Neighborhood hoarder Part 1: Introduction

The neighborhood hoarder

Part 1. Introduction:

So, you’re living in the long shadow of a hoarder’s house with never a bit of maintenance on the outside in twenty years. No paint. Gutters fallen off. Yard full of dead cars, old tires, an unplugged freezer with God-knows-what in it. Moss, bushes and small trees growing on the roof. This story is how our neighborhood cleaned up the outside of one such place.

Two points: Starting this project, I looked at some internet hoarder shows. They were no help at all for what we were trying to do. To me they’re the 21st century equivalent of freak shows masquerading as help.
The second point is, forcing others to adhere to some suburban standard not what we’re talking about. We’re talking about ‘blighted properties’ that drag down whole neighborhoods.

Recognize how a hoarder property impacts on you personally
Over years extraneous stuff fills the inside of a hoarders home floor to ceiling, until it blocks the windows and entryways, then begins spilling into the yard where it piles up until the yard is full. Then it’s the neighborhood’s problem. In addition to being an eyesore and lowering property values around it, the hoarder’s place affects neighbors on a number of levels:
*It’s sad and depressing to see the wreckage. Every day. For years.
*You feel bad for people living like that. Especially kids.
*Hoarders have to eat. They’ll commonly leave rotten food around inside and out, which draws bugs, rodents and, where we live, bears. You go out to walk the dog in fall when it starts getting dark early, it’s raining, the dog growls, and there’s a 400 pound bear at the neighbor’s snuffling around a cooler with putrid hot dogs in it. This can work in your favor. Our town voted years ago to make leaving garbage out illegal because Fish and Game and the cops didn’t want to shoot the bears. So, you can report the owner. A couple emails won’t resolve anything with the city but starts a document trail of the situation. And rodents? Even mentioning the possibility of rodents galvanizes women in the neighborhood who will email the city, or call in an air strike on the place. The reason being, if a house has rats, the neighborhood has rats.
*A lot of hoarder places have cats to keep down the rodents. Which means cat shit and bags of cat food which attract more rodents.
*The junk outside attracts thieves. They case the neighborhood while they’re poking around the hoarder’s yard.
*Hoarders letting their place go for years will have trees growing all around the house. If a fire gets going and there are combustibles—gas cans, gas tanks, grease, oil, tires, and so on—that are hard to put out, they’ll catch the trees on fire which puts all the houses around at risk.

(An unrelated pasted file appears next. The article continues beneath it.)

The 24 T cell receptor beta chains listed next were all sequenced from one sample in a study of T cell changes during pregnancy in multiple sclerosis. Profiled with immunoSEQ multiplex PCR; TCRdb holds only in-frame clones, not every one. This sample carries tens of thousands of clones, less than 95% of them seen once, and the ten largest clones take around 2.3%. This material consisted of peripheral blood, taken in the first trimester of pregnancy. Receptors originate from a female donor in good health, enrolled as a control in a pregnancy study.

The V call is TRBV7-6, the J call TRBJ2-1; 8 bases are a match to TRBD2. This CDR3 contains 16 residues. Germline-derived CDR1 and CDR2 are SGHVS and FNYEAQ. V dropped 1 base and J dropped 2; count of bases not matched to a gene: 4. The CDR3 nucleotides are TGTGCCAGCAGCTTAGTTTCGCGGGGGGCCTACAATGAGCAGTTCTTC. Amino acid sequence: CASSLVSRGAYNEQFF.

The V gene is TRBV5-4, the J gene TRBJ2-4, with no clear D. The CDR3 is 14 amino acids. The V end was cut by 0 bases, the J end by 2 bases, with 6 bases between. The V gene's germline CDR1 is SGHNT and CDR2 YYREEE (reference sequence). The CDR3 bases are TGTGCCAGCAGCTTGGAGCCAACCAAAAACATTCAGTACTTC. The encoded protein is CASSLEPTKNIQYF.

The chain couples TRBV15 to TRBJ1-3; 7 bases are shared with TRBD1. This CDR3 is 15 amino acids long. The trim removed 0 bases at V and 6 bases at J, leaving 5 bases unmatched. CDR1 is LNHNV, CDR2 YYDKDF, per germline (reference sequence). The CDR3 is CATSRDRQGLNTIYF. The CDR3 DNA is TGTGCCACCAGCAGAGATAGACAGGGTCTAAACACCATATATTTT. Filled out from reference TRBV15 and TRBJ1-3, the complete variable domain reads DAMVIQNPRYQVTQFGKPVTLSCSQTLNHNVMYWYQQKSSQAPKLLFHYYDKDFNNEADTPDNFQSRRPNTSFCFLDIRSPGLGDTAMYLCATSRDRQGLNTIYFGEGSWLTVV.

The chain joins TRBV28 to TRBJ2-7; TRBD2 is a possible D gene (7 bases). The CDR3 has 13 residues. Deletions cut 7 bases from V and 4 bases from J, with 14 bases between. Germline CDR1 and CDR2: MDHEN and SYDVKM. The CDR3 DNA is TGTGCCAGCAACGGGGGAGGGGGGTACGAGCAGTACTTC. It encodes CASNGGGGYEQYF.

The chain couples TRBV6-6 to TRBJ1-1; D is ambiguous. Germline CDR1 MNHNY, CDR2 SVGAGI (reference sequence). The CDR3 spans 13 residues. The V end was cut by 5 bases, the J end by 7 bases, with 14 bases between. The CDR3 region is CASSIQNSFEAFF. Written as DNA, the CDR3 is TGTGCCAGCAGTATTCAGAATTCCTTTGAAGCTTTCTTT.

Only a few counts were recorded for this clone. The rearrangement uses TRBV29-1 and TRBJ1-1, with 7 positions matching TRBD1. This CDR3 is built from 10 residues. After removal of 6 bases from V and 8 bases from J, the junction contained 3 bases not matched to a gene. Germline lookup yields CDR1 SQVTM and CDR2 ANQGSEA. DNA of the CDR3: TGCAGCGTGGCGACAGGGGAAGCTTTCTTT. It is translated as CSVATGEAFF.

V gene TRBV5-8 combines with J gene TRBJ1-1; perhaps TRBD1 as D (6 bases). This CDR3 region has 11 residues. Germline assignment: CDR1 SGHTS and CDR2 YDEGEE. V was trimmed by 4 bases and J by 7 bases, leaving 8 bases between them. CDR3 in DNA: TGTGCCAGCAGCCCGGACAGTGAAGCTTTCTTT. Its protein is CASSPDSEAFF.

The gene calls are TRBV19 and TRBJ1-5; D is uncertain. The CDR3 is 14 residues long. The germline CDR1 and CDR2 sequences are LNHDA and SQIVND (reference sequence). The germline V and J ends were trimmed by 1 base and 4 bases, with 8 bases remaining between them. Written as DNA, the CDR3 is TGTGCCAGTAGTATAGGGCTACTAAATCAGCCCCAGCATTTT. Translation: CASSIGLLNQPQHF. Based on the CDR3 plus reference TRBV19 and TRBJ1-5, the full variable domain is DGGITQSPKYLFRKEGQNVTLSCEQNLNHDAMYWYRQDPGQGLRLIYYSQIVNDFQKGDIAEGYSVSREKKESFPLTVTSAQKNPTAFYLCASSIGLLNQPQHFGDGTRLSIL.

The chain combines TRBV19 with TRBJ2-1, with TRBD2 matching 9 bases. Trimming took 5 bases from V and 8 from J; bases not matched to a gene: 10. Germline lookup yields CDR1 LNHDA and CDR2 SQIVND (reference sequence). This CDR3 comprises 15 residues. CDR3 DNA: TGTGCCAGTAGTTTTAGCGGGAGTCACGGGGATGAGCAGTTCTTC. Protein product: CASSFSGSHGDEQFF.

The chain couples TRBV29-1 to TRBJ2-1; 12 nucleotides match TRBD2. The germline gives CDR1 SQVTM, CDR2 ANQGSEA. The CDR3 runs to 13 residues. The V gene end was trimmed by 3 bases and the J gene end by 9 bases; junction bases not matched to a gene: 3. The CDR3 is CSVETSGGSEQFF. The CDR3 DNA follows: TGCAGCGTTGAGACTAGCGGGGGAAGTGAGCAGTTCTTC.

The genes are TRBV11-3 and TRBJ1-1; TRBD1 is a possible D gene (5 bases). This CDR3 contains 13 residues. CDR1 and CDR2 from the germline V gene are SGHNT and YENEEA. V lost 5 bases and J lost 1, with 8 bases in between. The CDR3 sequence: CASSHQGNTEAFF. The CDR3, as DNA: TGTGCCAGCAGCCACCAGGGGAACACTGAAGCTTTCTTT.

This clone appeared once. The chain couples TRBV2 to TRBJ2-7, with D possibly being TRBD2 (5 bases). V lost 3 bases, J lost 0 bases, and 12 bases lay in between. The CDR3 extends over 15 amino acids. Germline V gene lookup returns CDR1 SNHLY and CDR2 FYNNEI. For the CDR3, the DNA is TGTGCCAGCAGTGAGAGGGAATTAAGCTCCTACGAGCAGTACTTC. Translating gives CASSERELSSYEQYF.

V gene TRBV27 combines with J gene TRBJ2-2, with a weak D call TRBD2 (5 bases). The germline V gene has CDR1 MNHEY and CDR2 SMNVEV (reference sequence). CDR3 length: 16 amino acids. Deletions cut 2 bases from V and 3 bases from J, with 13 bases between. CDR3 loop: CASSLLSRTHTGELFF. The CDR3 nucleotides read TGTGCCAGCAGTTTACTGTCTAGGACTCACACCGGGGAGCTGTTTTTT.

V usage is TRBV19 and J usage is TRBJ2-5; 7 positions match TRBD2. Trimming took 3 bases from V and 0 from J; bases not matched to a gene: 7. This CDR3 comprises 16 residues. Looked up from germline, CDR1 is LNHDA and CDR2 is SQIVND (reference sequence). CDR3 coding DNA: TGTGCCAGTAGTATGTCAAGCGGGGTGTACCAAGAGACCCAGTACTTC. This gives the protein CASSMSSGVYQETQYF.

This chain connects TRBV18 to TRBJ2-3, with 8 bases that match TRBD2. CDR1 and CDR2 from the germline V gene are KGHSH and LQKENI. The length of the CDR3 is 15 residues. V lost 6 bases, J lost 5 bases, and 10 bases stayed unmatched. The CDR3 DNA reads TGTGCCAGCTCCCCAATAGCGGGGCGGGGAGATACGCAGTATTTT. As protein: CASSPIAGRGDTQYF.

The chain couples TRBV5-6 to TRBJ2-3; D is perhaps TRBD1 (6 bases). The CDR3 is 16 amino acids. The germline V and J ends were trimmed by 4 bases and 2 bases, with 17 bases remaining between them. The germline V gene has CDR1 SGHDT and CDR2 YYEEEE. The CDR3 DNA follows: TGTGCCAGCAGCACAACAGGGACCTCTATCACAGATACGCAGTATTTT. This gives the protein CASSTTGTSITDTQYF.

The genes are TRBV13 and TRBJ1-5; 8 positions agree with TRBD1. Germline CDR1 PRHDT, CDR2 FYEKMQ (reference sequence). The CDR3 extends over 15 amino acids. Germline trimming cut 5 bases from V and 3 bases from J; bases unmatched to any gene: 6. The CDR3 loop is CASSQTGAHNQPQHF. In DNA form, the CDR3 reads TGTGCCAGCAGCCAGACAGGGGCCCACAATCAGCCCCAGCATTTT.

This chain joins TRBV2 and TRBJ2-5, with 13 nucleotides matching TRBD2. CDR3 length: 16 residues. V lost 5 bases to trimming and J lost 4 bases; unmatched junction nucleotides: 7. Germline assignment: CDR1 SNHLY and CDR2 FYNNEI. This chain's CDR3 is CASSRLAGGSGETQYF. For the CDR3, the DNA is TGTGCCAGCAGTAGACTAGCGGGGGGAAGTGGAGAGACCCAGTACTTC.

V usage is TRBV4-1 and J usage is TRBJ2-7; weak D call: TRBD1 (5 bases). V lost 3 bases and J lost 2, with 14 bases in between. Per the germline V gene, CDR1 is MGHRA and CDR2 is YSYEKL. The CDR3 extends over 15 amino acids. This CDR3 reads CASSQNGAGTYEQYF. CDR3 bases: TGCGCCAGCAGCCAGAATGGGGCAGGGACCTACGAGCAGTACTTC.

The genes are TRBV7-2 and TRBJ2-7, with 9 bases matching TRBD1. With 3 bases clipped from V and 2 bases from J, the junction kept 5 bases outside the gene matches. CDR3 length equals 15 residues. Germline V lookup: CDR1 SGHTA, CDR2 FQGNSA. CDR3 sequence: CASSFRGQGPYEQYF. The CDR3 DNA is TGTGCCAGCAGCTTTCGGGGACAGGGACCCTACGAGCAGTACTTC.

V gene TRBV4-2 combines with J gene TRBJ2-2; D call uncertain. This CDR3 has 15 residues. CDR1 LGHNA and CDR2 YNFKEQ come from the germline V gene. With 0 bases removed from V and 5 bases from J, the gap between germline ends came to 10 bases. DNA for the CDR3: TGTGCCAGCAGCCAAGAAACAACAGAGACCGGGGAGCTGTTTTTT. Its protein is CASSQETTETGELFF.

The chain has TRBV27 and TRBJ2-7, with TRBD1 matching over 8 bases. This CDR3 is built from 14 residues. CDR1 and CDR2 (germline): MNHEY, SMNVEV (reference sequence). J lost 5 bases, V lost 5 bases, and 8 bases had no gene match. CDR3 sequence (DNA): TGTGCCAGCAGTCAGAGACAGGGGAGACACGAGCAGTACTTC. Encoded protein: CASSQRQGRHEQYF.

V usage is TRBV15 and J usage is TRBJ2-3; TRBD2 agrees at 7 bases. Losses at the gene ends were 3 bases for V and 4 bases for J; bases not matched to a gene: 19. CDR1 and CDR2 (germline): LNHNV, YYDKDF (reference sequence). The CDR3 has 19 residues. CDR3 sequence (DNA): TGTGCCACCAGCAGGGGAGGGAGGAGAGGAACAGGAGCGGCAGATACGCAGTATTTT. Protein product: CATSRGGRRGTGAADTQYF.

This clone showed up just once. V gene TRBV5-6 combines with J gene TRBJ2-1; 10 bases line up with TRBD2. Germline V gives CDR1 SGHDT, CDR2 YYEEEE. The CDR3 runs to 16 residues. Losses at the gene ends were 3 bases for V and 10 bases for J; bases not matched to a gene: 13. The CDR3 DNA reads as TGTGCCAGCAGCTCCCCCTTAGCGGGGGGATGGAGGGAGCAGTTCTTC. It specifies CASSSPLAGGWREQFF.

*It becomes a landmark. When you’re telling someone where your house is they say, “Oh, is it near that place with all the junk in the yard? What’s up with that place?”
*It draws curious kids, especially boys. A dark house that looks abandoned and creepy. They want to poke around. When we were picking up around that yard we found animal leg-hold traps, WWII vintage ammunition, a gallon bag of battery acid, all sorts of things a ten-year-old doesn’t need to be messing with.
*It can get so bad that good people move out of the neighborhood because they’re sick of the mess and smells, and sick of complaining to the city with no results.

Some reasons places get like this:
1. Childhood poverty: In the case of our neighbor, the house was owned for fifty years by a man who grew up on a hardscrabble ranch during the depression. I’ll call him ‘Old Dave’. He came from resilient people in tough times. Had a great sense of humor and was a wonderful story teller. Back in the day it was “Use it up, wear it out, make it do or do without.” That’s how his people got by. Another reason he saved everything was he was an old-school mechanic. When he moved to Alaska it was common that you couldn’t get a part delivered for weeks, so you scavenged parts from other cars and saved them for when they’d come in handy.
2. Inheriting the place: Old Dave, having lived into his nineties, went to meet his maker years ago. His son, Dave Jr., who grew up in that house, is friendly and personable when he wants to be but mostly keeps to himself. He always said he’d get rid of the junk when his dad passed on. But he didn’t.
3. Deadbeats: see the junk in the yard and throw their own junk there instead of hauling it to the dump. Especially stuff that’s expensive to get rid of.
4. Other hoarders: manipulate the owner to store their junk at the place and they leave it indefinitely. (more on this later).
5. Squatters: may come live on the property. (more on this later).
5. Mental health issues.
6. Property owners feel overwhelmed, embarrassed, unable to cope.

No matter the reason the place got like that, be clear in your mind that you are not there to fix that part of the problem. You’ll burn out long before the hoarder does if you try. Be aware the hoarder may be smarter than you. They’re almost certainly more resourceful. Some are so subtly manipulative that you don’t know you’re being used. You’re out to clean some stuff up. Be okay with that.

*To protect people’s privacy, all names have been changed.

to be continued: next up: The Players